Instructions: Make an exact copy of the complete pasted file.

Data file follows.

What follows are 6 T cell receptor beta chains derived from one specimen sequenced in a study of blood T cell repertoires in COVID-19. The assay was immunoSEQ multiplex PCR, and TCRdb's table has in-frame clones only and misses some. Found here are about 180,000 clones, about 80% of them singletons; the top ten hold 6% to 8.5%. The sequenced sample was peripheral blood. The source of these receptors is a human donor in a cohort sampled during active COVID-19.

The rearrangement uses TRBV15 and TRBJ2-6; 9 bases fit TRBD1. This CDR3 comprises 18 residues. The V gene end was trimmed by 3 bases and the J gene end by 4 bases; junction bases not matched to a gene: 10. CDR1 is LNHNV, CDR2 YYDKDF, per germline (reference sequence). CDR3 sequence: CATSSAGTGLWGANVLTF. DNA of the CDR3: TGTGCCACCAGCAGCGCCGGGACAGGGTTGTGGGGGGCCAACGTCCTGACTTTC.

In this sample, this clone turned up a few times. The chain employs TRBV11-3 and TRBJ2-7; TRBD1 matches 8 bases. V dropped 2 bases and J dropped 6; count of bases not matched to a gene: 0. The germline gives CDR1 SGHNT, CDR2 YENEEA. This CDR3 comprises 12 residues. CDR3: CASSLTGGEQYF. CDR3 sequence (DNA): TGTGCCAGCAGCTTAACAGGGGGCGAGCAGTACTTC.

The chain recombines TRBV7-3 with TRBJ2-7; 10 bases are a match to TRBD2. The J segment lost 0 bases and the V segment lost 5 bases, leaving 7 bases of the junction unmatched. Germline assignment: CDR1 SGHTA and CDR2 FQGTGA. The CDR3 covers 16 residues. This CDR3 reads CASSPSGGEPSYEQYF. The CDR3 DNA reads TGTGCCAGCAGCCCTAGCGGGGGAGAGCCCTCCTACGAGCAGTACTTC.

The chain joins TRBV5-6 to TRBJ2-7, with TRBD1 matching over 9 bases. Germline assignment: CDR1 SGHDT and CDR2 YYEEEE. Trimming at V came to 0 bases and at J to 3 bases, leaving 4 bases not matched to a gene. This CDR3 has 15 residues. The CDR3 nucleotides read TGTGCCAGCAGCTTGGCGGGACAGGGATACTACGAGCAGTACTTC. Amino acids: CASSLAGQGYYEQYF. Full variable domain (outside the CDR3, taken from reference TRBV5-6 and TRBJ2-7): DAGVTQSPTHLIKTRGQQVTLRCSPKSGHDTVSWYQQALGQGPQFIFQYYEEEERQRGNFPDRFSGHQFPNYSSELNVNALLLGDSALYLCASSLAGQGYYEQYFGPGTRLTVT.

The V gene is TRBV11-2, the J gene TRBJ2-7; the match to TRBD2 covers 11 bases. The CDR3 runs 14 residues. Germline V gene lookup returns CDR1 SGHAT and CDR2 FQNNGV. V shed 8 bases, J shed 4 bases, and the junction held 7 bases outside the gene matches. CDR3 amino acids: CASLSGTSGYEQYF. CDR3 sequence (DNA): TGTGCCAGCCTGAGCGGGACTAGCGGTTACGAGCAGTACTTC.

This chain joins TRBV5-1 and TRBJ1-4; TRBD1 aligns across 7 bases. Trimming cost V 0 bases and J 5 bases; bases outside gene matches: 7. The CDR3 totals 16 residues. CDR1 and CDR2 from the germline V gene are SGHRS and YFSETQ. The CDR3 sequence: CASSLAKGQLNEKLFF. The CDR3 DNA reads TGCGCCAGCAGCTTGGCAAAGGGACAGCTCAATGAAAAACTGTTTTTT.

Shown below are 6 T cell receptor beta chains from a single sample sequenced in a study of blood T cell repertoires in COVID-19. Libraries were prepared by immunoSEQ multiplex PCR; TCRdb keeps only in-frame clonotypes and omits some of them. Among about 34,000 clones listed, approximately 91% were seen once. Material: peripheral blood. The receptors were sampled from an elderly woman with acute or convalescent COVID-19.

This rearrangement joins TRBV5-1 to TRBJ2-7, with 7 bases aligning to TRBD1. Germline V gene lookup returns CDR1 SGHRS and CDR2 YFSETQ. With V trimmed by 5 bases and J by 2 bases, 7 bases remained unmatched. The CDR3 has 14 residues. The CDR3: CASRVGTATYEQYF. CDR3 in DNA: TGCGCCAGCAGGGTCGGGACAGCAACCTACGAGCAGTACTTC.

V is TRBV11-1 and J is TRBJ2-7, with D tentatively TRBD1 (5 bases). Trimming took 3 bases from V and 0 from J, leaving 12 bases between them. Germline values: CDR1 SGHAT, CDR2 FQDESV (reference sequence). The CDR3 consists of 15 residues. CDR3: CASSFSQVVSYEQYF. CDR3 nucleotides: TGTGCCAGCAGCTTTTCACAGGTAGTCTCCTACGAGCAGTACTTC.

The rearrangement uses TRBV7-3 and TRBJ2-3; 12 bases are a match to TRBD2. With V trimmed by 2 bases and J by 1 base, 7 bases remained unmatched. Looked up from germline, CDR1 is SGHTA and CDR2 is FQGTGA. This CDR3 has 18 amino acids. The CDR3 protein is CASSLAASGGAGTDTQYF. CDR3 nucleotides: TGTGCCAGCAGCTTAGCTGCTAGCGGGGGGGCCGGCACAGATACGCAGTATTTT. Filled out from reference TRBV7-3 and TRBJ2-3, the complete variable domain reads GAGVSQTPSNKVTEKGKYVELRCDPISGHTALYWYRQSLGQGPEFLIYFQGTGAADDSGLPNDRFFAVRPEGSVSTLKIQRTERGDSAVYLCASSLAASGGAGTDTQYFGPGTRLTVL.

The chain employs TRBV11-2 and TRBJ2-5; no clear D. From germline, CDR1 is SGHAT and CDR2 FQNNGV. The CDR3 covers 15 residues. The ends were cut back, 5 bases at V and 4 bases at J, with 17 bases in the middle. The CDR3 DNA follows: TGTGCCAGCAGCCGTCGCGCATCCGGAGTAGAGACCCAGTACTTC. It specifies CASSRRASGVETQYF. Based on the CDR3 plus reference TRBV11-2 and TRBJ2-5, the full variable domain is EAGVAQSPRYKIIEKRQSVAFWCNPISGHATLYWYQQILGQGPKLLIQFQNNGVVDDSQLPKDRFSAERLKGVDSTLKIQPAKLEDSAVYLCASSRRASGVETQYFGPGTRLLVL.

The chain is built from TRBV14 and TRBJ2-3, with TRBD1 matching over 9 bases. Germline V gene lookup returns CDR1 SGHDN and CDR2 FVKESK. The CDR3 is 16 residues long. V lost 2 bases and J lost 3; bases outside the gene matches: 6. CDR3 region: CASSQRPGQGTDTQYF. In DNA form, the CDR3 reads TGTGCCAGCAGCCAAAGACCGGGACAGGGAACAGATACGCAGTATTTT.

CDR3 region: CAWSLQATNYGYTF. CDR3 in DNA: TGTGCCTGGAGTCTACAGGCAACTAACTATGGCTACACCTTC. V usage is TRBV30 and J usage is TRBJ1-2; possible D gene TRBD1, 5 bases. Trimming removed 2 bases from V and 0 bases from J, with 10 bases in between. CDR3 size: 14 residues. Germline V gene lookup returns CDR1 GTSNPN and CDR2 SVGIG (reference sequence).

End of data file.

What follows are 6 T cell receptor beta chains derived from one specimen sequenced in a study of blood T cell repertoires in COVID-19. The assay was immunoSEQ multiplex PCR, and TCRdb's table has in-frame clones only and misses some. Found here are about 180,000 clones, about 80% of them singletons; the top ten hold 6% to 8.5%. The sequenced sample was peripheral blood. The source of these receptors is a human donor in a cohort sampled during active COVID-19.

The rearrangement uses TRBV15 and TRBJ2-6; 9 bases fit TRBD1. This CDR3 comprises 18 residues. The V gene end was trimmed by 3 bases and the J gene end by 4 bases; junction bases not matched to a gene: 10. CDR1 is LNHNV, CDR2 YYDKDF, per germline (reference sequence). CDR3 sequence: CATSSAGTGLWGANVLTF. DNA of the CDR3: TGTGCCACCAGCAGCGCCGGGACAGGGTTGTGGGGGGCCAACGTCCTGACTTTC.

In this sample, this clone turned up a few times. The chain employs TRBV11-3 and TRBJ2-7; TRBD1 matches 8 bases. V dropped 2 bases and J dropped 6; count of bases not matched to a gene: 0. The germline gives CDR1 SGHNT, CDR2 YENEEA. This CDR3 comprises 12 residues. CDR3: CASSLTGGEQYF. CDR3 sequence (DNA): TGTGCCAGCAGCTTAACAGGGGGCGAGCAGTACTTC.

The chain recombines TRBV7-3 with TRBJ2-7; 10 bases are a match to TRBD2. The J segment lost 0 bases and the V segment lost 5 bases, leaving 7 bases of the junction unmatched. Germline assignment: CDR1 SGHTA and CDR2 FQGTGA. The CDR3 covers 16 residues. This CDR3 reads CASSPSGGEPSYEQYF. The CDR3 DNA reads TGTGCCAGCAGCCCTAGCGGGGGAGAGCCCTCCTACGAGCAGTACTTC.

The chain joins TRBV5-6 to TRBJ2-7, with TRBD1 matching over 9 bases. Germline assignment: CDR1 SGHDT and CDR2 YYEEEE. Trimming at V came to 0 bases and at J to 3 bases, leaving 4 bases not matched to a gene. This CDR3 has 15 residues. The CDR3 nucleotides read TGTGCCAGCAGCTTGGCGGGACAGGGATACTACGAGCAGTACTTC. Amino acids: CASSLAGQGYYEQYF. Full variable domain (outside the CDR3, taken from reference TRBV5-6 and TRBJ2-7): DAGVTQSPTHLIKTRGQQVTLRCSPKSGHDTVSWYQQALGQGPQFIFQYYEEEERQRGNFPDRFSGHQFPNYSSELNVNALLLGDSALYLCASSLAGQGYYEQYFGPGTRLTVT.

The V gene is TRBV11-2, the J gene TRBJ2-7; the match to TRBD2 covers 11 bases. The CDR3 runs 14 residues. Germline V gene lookup returns CDR1 SGHAT and CDR2 FQNNGV. V shed 8 bases, J shed 4 bases, and the junction held 7 bases outside the gene matches. CDR3 amino acids: CASLSGTSGYEQYF. CDR3 sequence (DNA): TGTGCCAGCCTGAGCGGGACTAGCGGTTACGAGCAGTACTTC.

This chain joins TRBV5-1 and TRBJ1-4; TRBD1 aligns across 7 bases. Trimming cost V 0 bases and J 5 bases; bases outside gene matches: 7. The CDR3 totals 16 residues. CDR1 and CDR2 from the germline V gene are SGHRS and YFSETQ. The CDR3 sequence: CASSLAKGQLNEKLFF. The CDR3 DNA reads TGCGCCAGCAGCTTGGCAAAGGGACAGCTCAATGAAAAACTGTTTTTT.

Shown below are 6 T cell receptor beta chains from a single sample sequenced in a study of blood T cell repertoires in COVID-19. Libraries were prepared by immunoSEQ multiplex PCR; TCRdb keeps only in-frame clonotypes and omits some of them. Among about 34,000 clones listed, approximately 91% were seen once. Material: peripheral blood. The receptors were sampled from an elderly woman with acute or convalescent COVID-19.

This rearrangement joins TRBV5-1 to TRBJ2-7, with 7 bases aligning to TRBD1. Germline V gene lookup returns CDR1 SGHRS and CDR2 YFSETQ. With V trimmed by 5 bases and J by 2 bases, 7 bases remained unmatched. The CDR3 has 14 residues. The CDR3: CASRVGTATYEQYF. CDR3 in DNA: TGCGCCAGCAGGGTCGGGACAGCAACCTACGAGCAGTACTTC.

V is TRBV11-1 and J is TRBJ2-7, with D tentatively TRBD1 (5 bases). Trimming took 3 bases from V and 0 from J, leaving 12 bases between them. Germline values: CDR1 SGHAT, CDR2 FQDESV (reference sequence). The CDR3 consists of 15 residues. CDR3: CASSFSQVVSYEQYF. CDR3 nucleotides: TGTGCCAGCAGCTTTTCACAGGTAGTCTCCTACGAGCAGTACTTC.

The rearrangement uses TRBV7-3 and TRBJ2-3; 12 bases are a match to TRBD2. With V trimmed by 2 bases and J by 1 base, 7 bases remained unmatched. Looked up from germline, CDR1 is SGHTA and CDR2 is FQGTGA. This CDR3 has 18 amino acids. The CDR3 protein is CASSLAASGGAGTDTQYF. CDR3 nucleotides: TGTGCCAGCAGCTTAGCTGCTAGCGGGGGGGCCGGCACAGATACGCAGTATTTT. Filled out from reference TRBV7-3 and TRBJ2-3, the complete variable domain reads GAGVSQTPSNKVTEKGKYVELRCDPISGHTALYWYRQSLGQGPEFLIYFQGTGAADDSGLPNDRFFAVRPEGSVSTLKIQRTERGDSAVYLCASSLAASGGAGTDTQYFGPGTRLTVL.

The chain employs TRBV11-2 and TRBJ2-5; no clear D. From germline, CDR1 is SGHAT and CDR2 FQNNGV. The CDR3 covers 15 residues. The ends were cut back, 5 bases at V and 4 bases at J, with 17 bases in the middle. The CDR3 DNA follows: TGTGCCAGCAGCCGTCGCGCATCCGGAGTAGAGACCCAGTACTTC. It specifies CASSRRASGVETQYF. Based on the CDR3 plus reference TRBV11-2 and TRBJ2-5, the full variable domain is EAGVAQSPRYKIIEKRQSVAFWCNPISGHATLYWYQQILGQGPKLLIQFQNNGVVDDSQLPKDRFSAERLKGVDSTLKIQPAKLEDSAVYLCASSRRASGVETQYFGPGTRLLVL.

The chain is built from TRBV14 and TRBJ2-3, with TRBD1 matching over 9 bases. Germline V gene lookup returns CDR1 SGHDN and CDR2 FVKESK. The CDR3 is 16 residues long. V lost 2 bases and J lost 3; bases outside the gene matches: 6. CDR3 region: CASSQRPGQGTDTQYF. In DNA form, the CDR3 reads TGTGCCAGCAGCCAAAGACCGGGACAGGGAACAGATACGCAGTATTTT.

CDR3 region: CAWSLQATNYGYTF. CDR3 in DNA: TGTGCCTGGAGTCTACAGGCAACTAACTATGGCTACACCTTC. V usage is TRBV30 and J usage is TRBJ1-2; possible D gene TRBD1, 5 bases. Trimming removed 2 bases from V and 0 bases from J, with 10 bases in between. CDR3 size: 14 residues. Germline V gene lookup returns CDR1 GTSNPN and CDR2 SVGIG (reference sequence).